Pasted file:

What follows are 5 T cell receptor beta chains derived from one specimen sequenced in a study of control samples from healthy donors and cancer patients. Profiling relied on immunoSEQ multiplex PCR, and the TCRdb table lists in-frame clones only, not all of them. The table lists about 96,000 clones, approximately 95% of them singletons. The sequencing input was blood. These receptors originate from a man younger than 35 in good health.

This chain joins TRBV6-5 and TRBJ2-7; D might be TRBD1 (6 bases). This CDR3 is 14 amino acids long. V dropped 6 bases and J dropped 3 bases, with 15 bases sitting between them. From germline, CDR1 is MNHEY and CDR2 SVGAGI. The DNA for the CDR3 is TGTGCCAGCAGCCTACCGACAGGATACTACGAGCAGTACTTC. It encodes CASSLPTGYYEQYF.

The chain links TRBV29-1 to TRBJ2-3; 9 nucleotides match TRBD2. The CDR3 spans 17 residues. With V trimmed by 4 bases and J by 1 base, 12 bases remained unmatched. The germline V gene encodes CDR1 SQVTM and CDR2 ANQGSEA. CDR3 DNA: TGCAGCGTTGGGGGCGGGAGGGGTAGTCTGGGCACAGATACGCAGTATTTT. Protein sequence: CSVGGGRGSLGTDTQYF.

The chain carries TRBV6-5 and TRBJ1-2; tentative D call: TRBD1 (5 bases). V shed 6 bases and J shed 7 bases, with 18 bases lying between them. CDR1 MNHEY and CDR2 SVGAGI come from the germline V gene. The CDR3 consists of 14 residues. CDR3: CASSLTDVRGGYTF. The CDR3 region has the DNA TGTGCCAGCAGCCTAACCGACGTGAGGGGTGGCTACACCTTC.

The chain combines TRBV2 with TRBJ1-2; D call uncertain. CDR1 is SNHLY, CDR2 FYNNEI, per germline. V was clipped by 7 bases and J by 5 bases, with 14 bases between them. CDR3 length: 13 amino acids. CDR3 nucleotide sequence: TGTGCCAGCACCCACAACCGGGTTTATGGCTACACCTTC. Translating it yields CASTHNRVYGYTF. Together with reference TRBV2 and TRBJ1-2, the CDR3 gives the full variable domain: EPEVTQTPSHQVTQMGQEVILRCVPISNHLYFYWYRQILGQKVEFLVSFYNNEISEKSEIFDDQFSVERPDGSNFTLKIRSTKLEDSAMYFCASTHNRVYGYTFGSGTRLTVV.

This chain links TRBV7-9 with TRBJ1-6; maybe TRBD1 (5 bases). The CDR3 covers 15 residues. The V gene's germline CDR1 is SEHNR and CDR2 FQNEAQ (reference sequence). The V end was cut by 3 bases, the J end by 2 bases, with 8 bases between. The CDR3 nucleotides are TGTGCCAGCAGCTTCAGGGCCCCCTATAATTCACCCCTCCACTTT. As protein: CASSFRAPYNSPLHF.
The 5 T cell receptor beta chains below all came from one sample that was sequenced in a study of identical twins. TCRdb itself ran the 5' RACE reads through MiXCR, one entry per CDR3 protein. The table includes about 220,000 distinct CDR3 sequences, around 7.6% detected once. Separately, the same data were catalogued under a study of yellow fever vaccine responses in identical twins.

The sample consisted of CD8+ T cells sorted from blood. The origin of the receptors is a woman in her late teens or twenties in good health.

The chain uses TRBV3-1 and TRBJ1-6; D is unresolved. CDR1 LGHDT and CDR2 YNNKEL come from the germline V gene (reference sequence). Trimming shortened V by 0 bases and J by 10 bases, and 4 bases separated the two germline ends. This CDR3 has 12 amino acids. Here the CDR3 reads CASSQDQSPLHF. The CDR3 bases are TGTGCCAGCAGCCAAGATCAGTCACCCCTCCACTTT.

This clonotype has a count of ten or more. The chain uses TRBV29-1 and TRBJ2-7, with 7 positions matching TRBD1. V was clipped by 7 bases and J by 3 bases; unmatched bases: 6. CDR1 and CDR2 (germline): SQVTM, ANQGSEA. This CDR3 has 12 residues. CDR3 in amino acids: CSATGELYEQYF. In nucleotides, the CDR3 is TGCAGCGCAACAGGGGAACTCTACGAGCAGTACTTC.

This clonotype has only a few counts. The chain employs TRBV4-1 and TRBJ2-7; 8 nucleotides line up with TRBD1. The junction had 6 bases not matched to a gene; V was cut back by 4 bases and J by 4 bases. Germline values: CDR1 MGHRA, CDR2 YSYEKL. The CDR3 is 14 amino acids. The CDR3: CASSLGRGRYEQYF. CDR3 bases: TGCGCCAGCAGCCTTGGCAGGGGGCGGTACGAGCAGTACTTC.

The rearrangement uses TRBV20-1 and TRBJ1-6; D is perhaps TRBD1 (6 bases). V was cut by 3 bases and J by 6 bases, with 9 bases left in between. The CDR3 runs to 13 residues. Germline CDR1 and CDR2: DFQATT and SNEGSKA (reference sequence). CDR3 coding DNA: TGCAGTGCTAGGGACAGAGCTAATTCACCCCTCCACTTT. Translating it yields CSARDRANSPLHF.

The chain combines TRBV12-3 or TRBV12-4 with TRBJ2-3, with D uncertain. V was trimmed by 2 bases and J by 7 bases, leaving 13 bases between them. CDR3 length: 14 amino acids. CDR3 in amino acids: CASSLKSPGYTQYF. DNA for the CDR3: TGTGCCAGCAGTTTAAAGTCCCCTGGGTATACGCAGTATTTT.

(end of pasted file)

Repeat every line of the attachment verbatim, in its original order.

What follows are 5 T cell receptor beta chains derived from one specimen sequenced in a study of control samples from healthy donors and cancer patients. Profiling relied on immunoSEQ multiplex PCR, and the TCRdb table lists in-frame clones only, not all of them. The table lists about 96,000 clones, approximately 95% of them singletons. The sequencing input was blood. These receptors originate from a man younger than 35 in good health.

This chain joins TRBV6-5 and TRBJ2-7; D might be TRBD1 (6 bases). This CDR3 is 14 amino acids long. V dropped 6 bases and J dropped 3 bases, with 15 bases sitting between them. From germline, CDR1 is MNHEY and CDR2 SVGAGI. The DNA for the CDR3 is TGTGCCAGCAGCCTACCGACAGGATACTACGAGCAGTACTTC. It encodes CASSLPTGYYEQYF.

The chain links TRBV29-1 to TRBJ2-3; 9 nucleotides match TRBD2. The CDR3 spans 17 residues. With V trimmed by 4 bases and J by 1 base, 12 bases remained unmatched. The germline V gene encodes CDR1 SQVTM and CDR2 ANQGSEA. CDR3 DNA: TGCAGCGTTGGGGGCGGGAGGGGTAGTCTGGGCACAGATACGCAGTATTTT. Protein sequence: CSVGGGRGSLGTDTQYF.

The chain carries TRBV6-5 and TRBJ1-2; tentative D call: TRBD1 (5 bases). V shed 6 bases and J shed 7 bases, with 18 bases lying between them. CDR1 MNHEY and CDR2 SVGAGI come from the germline V gene. The CDR3 consists of 14 residues. CDR3: CASSLTDVRGGYTF. The CDR3 region has the DNA TGTGCCAGCAGCCTAACCGACGTGAGGGGTGGCTACACCTTC.

The chain combines TRBV2 with TRBJ1-2; D call uncertain. CDR1 is SNHLY, CDR2 FYNNEI, per germline. V was clipped by 7 bases and J by 5 bases, with 14 bases between them. CDR3 length: 13 amino acids. CDR3 nucleotide sequence: TGTGCCAGCACCCACAACCGGGTTTATGGCTACACCTTC. Translating it yields CASTHNRVYGYTF. Together with reference TRBV2 and TRBJ1-2, the CDR3 gives the full variable domain: EPEVTQTPSHQVTQMGQEVILRCVPISNHLYFYWYRQILGQKVEFLVSFYNNEISEKSEIFDDQFSVERPDGSNFTLKIRSTKLEDSAMYFCASTHNRVYGYTFGSGTRLTVV.

This chain links TRBV7-9 with TRBJ1-6; maybe TRBD1 (5 bases). The CDR3 covers 15 residues. The V gene's germline CDR1 is SEHNR and CDR2 FQNEAQ (reference sequence). The V end was cut by 3 bases, the J end by 2 bases, with 8 bases between. The CDR3 nucleotides are TGTGCCAGCAGCTTCAGGGCCCCCTATAATTCACCCCTCCACTTT. As protein: CASSFRAPYNSPLHF.
The 5 T cell receptor beta chains below all came from one sample that was sequenced in a study of identical twins. TCRdb itself ran the 5' RACE reads through MiXCR, one entry per CDR3 protein. The table includes about 220,000 distinct CDR3 sequences, around 7.6% detected once. Separately, the same data were catalogued under a study of yellow fever vaccine responses in identical twins.

The sample consisted of CD8+ T cells sorted from blood. The origin of the receptors is a woman in her late teens or twenties in good health.

The chain uses TRBV3-1 and TRBJ1-6; D is unresolved. CDR1 LGHDT and CDR2 YNNKEL come from the germline V gene (reference sequence). Trimming shortened V by 0 bases and J by 10 bases, and 4 bases separated the two germline ends. This CDR3 has 12 amino acids. Here the CDR3 reads CASSQDQSPLHF. The CDR3 bases are TGTGCCAGCAGCCAAGATCAGTCACCCCTCCACTTT.

This clonotype has a count of ten or more. The chain uses TRBV29-1 and TRBJ2-7, with 7 positions matching TRBD1. V was clipped by 7 bases and J by 3 bases; unmatched bases: 6. CDR1 and CDR2 (germline): SQVTM, ANQGSEA. This CDR3 has 12 residues. CDR3 in amino acids: CSATGELYEQYF. In nucleotides, the CDR3 is TGCAGCGCAACAGGGGAACTCTACGAGCAGTACTTC.

This clonotype has only a few counts. The chain employs TRBV4-1 and TRBJ2-7; 8 nucleotides line up with TRBD1. The junction had 6 bases not matched to a gene; V was cut back by 4 bases and J by 4 bases. Germline values: CDR1 MGHRA, CDR2 YSYEKL. The CDR3 is 14 amino acids. The CDR3: CASSLGRGRYEQYF. CDR3 bases: TGCGCCAGCAGCCTTGGCAGGGGGCGGTACGAGCAGTACTTC.

The rearrangement uses TRBV20-1 and TRBJ1-6; D is perhaps TRBD1 (6 bases). V was cut by 3 bases and J by 6 bases, with 9 bases left in between. The CDR3 runs to 13 residues. Germline CDR1 and CDR2: DFQATT and SNEGSKA (reference sequence). CDR3 coding DNA: TGCAGTGCTAGGGACAGAGCTAATTCACCCCTCCACTTT. Translating it yields CSARDRANSPLHF.

The chain combines TRBV12-3 or TRBV12-4 with TRBJ2-3, with D uncertain. V was trimmed by 2 bases and J by 7 bases, leaving 13 bases between them. CDR3 length: 14 amino acids. CDR3 in amino acids: CASSLKSPGYTQYF. DNA for the CDR3: TGTGCCAGCAGTTTAAAGTCCCCTGGGTATACGCAGTATTTT.